The founder of Facebook has been accused of using information from Facebook to break into email accounts at Harvard Crimson (Harvard's newspaper). While I don't know if it is true or not, the technique is plausible and is an excellent demonstration of why you shouldn't use the same password for every website and how important it is to create secure passwords. The story says that the Facebook founder was concerned about a story the Crimson planned on running. He located people on Facebook who said they worked at the Crimson. Since it sounds like Facebook stores passwords in a secure manner, he couldn't simply look them up from the database. Instead, he went through the server's logs to try … [Read more...]

Reducing Email Overload


Email is one of those things that can be both a great time-saver and a huge waste of time. The idea of being able to send a message to someone across the country and get a reply back in hours or even minutes is amazing, even though we take it for granted. Unfortunately, email has become a victim of its own success, and it's easy to drown in the huge volume of electronic messages that come in each day. In this article, we are going to look at some ways to help reduce email overload by looking at strategies and methods for getting the most out of email without letting it run your life. Multiple Mailboxes Not all email is created equal. Some email you never want to see. Other emails … [Read more...]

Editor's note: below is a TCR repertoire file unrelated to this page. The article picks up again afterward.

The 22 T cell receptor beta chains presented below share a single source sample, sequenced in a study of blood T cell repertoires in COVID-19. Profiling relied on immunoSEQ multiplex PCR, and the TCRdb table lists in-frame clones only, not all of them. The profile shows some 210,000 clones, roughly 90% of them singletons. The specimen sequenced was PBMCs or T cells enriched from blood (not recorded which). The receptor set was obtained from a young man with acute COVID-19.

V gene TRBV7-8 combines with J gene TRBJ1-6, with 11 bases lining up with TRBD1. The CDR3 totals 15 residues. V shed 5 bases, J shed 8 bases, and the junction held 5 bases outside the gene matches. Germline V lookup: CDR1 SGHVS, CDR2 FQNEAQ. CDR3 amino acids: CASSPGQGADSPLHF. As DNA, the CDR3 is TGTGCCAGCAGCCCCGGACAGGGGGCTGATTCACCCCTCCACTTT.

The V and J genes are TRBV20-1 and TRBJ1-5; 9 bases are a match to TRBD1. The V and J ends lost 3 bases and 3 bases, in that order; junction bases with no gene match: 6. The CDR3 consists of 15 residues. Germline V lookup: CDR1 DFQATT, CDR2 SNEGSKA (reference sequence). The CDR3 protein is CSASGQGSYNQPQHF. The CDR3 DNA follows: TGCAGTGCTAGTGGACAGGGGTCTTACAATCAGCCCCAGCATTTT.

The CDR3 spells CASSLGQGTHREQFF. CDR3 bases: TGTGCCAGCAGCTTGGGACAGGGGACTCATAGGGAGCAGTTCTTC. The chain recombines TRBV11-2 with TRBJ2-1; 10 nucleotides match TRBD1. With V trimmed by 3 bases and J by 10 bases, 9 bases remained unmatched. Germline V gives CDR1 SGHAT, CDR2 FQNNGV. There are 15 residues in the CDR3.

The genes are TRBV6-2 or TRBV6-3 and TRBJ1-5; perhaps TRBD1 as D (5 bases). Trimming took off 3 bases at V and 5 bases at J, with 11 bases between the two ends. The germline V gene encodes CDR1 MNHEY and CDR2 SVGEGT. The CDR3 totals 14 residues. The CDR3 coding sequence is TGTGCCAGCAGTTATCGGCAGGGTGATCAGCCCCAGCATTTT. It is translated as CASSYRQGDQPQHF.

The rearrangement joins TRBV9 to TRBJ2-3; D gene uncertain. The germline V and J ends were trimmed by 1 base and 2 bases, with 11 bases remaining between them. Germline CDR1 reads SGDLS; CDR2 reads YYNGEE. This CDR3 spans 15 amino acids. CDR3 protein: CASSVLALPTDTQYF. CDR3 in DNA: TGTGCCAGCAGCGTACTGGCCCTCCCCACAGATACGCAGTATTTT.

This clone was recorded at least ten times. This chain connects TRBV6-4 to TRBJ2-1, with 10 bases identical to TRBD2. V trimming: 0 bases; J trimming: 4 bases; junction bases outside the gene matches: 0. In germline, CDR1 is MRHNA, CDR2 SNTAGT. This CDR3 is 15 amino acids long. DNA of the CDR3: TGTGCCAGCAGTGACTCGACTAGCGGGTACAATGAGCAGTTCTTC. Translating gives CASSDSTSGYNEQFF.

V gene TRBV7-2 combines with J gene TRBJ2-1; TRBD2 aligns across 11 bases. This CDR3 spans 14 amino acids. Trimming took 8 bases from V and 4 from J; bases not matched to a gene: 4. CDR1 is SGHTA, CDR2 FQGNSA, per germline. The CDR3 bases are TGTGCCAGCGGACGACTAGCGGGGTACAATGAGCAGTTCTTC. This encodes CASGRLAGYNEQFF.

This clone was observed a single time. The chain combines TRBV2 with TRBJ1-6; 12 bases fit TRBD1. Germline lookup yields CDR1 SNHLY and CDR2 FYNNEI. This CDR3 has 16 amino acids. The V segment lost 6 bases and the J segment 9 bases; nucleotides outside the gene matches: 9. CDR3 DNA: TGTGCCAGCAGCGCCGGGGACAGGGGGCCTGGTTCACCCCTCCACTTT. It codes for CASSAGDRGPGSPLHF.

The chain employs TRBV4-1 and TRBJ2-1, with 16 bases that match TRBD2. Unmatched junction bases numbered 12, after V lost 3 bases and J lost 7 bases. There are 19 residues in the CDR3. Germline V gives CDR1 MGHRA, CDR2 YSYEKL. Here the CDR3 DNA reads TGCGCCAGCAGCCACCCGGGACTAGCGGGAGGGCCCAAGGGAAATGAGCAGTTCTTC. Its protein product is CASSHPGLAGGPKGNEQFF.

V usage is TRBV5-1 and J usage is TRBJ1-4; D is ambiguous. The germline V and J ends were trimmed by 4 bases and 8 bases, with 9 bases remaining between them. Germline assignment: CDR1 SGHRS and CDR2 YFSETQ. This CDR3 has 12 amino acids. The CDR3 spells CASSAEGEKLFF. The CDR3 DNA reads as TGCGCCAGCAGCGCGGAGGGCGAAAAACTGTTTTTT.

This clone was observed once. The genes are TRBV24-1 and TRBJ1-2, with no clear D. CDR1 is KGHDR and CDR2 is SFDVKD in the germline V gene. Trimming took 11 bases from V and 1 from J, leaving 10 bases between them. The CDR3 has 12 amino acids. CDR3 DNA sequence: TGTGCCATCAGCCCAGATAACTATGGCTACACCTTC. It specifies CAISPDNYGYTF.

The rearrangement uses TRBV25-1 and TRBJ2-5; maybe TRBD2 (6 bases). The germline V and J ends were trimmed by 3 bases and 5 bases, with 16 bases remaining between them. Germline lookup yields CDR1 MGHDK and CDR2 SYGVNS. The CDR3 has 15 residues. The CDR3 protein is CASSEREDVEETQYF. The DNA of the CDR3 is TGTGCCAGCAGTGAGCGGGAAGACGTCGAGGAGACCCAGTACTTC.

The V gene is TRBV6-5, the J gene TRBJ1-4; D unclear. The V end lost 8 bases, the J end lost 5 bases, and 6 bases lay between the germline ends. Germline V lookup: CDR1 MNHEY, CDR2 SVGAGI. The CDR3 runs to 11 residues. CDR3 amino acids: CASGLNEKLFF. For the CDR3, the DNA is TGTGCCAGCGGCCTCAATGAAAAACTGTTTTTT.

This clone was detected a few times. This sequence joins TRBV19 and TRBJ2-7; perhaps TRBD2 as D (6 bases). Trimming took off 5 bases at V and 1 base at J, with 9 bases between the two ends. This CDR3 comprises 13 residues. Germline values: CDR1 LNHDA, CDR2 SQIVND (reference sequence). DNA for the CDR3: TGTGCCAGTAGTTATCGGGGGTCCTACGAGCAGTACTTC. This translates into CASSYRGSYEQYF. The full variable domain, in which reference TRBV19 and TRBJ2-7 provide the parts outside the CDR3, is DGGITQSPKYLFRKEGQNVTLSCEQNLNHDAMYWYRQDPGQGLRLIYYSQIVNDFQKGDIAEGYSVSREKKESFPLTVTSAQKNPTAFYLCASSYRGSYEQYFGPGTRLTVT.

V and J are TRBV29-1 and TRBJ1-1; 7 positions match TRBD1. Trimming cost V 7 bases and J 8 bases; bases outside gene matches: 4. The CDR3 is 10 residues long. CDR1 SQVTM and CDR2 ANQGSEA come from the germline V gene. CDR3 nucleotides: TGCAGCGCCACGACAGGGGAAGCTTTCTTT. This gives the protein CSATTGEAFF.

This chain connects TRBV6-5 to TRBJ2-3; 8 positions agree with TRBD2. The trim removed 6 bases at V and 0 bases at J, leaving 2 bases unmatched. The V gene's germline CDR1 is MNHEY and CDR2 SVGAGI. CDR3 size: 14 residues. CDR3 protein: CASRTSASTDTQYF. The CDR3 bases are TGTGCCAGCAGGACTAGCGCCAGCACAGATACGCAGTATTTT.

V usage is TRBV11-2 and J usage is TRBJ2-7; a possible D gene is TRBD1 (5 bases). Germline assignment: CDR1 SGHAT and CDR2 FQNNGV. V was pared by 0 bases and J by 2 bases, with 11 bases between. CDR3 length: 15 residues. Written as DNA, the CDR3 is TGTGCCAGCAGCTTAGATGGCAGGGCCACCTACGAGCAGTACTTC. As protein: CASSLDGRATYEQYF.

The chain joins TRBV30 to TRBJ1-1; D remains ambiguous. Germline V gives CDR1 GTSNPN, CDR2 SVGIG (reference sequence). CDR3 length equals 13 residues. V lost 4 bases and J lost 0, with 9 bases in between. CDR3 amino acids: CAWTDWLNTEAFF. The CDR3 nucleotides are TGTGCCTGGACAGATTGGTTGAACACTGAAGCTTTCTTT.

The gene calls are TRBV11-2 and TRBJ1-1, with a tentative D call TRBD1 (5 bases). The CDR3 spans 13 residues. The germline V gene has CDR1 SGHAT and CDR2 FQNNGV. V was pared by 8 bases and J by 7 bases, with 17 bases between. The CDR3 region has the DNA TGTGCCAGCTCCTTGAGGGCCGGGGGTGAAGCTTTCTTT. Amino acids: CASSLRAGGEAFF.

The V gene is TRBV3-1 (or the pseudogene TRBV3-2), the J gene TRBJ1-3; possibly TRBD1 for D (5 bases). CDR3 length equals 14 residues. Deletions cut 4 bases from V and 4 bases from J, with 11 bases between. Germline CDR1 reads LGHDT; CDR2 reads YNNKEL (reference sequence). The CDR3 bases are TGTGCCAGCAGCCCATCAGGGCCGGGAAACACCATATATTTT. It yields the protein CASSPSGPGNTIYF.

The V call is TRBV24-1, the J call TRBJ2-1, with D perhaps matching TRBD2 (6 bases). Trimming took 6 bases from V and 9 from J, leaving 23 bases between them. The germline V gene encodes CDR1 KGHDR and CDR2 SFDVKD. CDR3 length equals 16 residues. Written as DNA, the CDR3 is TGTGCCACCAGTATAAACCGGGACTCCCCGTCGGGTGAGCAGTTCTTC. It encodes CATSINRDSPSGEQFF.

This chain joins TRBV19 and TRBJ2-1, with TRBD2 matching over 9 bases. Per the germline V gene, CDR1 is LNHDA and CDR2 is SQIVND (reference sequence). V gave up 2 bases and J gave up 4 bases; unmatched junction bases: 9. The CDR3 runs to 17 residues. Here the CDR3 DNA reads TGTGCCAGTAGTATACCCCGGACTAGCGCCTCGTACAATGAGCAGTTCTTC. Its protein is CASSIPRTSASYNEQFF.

DocuSign Review


As environmental and financial pressures increase on today's businesses, managers and other administrative workers are constantly on the look-out for cost-cutting methods and ideas. One way to save both money and impact on the environment that has become popular in the last several years is paperless technology. Eliminating paper trails has other benefits, as well, besides those to the environment and finances. Organization is much more structured and convenient when it is done on a searchable hard drive rather than in a file cabinet. These reasons, among others, are some of the factors that have convinced some companies to rely less on physical paper and more on online tools and … [Read more...]

Yojimbo Review


With computers becoming even more central than ever in the information age, many people are looking for ways to "unclutter" their hard drives. Sometimes the default structure just isn't quite enough to organize things quickly and efficiently. For those that favor web applications, there have been quite a few pieces of organizational software written for both Mac and PC. However, Yojimbo is written specifically for Mac users (there is no PC version). Yojimbo offers a neat feature that lets the user store information quickly, without interrupting work flow. Once the software is installed, a tab appears on the left-hand side of the screen on the desktop. Some users may like this feature … [Read more...]

Powerful Presentations